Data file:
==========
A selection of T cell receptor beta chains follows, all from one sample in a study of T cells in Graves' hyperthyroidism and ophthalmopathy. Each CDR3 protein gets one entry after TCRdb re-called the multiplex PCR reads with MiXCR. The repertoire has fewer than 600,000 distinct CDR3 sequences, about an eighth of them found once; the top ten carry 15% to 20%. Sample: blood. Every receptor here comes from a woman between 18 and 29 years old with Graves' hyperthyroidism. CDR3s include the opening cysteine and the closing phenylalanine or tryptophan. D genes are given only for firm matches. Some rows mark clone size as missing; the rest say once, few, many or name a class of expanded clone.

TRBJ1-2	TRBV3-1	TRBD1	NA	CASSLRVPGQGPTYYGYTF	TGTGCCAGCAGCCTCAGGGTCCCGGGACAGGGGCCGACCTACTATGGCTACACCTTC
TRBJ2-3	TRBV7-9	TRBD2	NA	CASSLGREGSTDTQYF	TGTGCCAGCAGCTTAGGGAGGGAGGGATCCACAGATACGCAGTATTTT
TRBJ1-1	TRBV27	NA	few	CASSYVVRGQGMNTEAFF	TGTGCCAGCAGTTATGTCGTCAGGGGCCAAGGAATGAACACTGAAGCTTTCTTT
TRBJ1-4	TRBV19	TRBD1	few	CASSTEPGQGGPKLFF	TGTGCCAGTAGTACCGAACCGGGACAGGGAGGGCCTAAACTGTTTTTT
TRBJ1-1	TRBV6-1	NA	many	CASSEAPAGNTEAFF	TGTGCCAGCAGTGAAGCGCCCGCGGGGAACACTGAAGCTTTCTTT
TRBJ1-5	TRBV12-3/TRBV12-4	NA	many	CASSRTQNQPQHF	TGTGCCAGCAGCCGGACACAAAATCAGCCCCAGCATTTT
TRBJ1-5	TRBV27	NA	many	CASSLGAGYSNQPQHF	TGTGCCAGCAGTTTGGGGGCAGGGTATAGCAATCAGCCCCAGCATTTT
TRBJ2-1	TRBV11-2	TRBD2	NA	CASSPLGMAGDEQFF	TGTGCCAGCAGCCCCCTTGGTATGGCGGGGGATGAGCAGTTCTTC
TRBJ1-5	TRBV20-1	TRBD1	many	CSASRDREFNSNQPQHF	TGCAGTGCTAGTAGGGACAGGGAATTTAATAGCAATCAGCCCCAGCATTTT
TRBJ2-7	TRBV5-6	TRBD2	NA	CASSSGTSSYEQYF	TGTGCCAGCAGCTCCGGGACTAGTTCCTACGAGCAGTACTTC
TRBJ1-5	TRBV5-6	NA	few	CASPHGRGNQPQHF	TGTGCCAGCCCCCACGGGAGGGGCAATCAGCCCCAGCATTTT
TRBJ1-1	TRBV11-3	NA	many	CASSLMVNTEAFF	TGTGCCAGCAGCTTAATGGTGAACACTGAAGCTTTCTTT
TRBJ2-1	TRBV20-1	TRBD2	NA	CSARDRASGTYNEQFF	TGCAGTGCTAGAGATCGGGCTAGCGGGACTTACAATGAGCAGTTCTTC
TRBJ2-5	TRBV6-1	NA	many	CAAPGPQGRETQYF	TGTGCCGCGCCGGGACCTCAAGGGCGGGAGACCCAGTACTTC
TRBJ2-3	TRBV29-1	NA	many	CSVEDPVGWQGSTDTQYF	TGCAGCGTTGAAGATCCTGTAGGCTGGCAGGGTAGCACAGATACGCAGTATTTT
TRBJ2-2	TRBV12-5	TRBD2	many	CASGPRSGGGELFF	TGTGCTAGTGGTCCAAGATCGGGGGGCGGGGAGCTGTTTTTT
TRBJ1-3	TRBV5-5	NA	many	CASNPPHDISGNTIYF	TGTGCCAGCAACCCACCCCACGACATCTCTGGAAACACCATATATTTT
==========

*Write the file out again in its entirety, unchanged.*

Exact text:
A selection of T cell receptor beta chains follows, all from one sample in a study of T cells in Graves' hyperthyroidism and ophthalmopathy. Each CDR3 protein gets one entry after TCRdb re-called the multiplex PCR reads with MiXCR. The repertoire has fewer than 600,000 distinct CDR3 sequences, about an eighth of them found once; the top ten carry 15% to 20%. Sample: blood. Every receptor here comes from a woman between 18 and 29 years old with Graves' hyperthyroidism. CDR3s include the opening cysteine and the closing phenylalanine or tryptophan. D genes are given only for firm matches. Some rows mark clone size as missing; the rest say once, few, many or name a class of expanded clone.

TRBJ1-2	TRBV3-1	TRBD1	NA	CASSLRVPGQGPTYYGYTF	TGTGCCAGCAGCCTCAGGGTCCCGGGACAGGGGCCGACCTACTATGGCTACACCTTC
TRBJ2-3	TRBV7-9	TRBD2	NA	CASSLGREGSTDTQYF	TGTGCCAGCAGCTTAGGGAGGGAGGGATCCACAGATACGCAGTATTTT
TRBJ1-1	TRBV27	NA	few	CASSYVVRGQGMNTEAFF	TGTGCCAGCAGTTATGTCGTCAGGGGCCAAGGAATGAACACTGAAGCTTTCTTT
TRBJ1-4	TRBV19	TRBD1	few	CASSTEPGQGGPKLFF	TGTGCCAGTAGTACCGAACCGGGACAGGGAGGGCCTAAACTGTTTTTT
TRBJ1-1	TRBV6-1	NA	many	CASSEAPAGNTEAFF	TGTGCCAGCAGTGAAGCGCCCGCGGGGAACACTGAAGCTTTCTTT
TRBJ1-5	TRBV12-3/TRBV12-4	NA	many	CASSRTQNQPQHF	TGTGCCAGCAGCCGGACACAAAATCAGCCCCAGCATTTT
TRBJ1-5	TRBV27	NA	many	CASSLGAGYSNQPQHF	TGTGCCAGCAGTTTGGGGGCAGGGTATAGCAATCAGCCCCAGCATTTT
TRBJ2-1	TRBV11-2	TRBD2	NA	CASSPLGMAGDEQFF	TGTGCCAGCAGCCCCCTTGGTATGGCGGGGGATGAGCAGTTCTTC
TRBJ1-5	TRBV20-1	TRBD1	many	CSASRDREFNSNQPQHF	TGCAGTGCTAGTAGGGACAGGGAATTTAATAGCAATCAGCCCCAGCATTTT
TRBJ2-7	TRBV5-6	TRBD2	NA	CASSSGTSSYEQYF	TGTGCCAGCAGCTCCGGGACTAGTTCCTACGAGCAGTACTTC
TRBJ1-5	TRBV5-6	NA	few	CASPHGRGNQPQHF	TGTGCCAGCCCCCACGGGAGGGGCAATCAGCCCCAGCATTTT
TRBJ1-1	TRBV11-3	NA	many	CASSLMVNTEAFF	TGTGCCAGCAGCTTAATGGTGAACACTGAAGCTTTCTTT
TRBJ2-1	TRBV20-1	TRBD2	NA	CSARDRASGTYNEQFF	TGCAGTGCTAGAGATCGGGCTAGCGGGACTTACAATGAGCAGTTCTTC
TRBJ2-5	TRBV6-1	NA	many	CAAPGPQGRETQYF	TGTGCCGCGCCGGGACCTCAAGGGCGGGAGACCCAGTACTTC
TRBJ2-3	TRBV29-1	NA	many	CSVEDPVGWQGSTDTQYF	TGCAGCGTTGAAGATCCTGTAGGCTGGCAGGGTAGCACAGATACGCAGTATTTT
TRBJ2-2	TRBV12-5	TRBD2	many	CASGPRSGGGELFF	TGTGCTAGTGGTCCAAGATCGGGGGGCGGGGAGCTGTTTTTT
TRBJ1-3	TRBV5-5	NA	many	CASNPPHDISGNTIYF	TGTGCCAGCAACCCACCCCACGACATCTCTGGAAACACCATATATTTT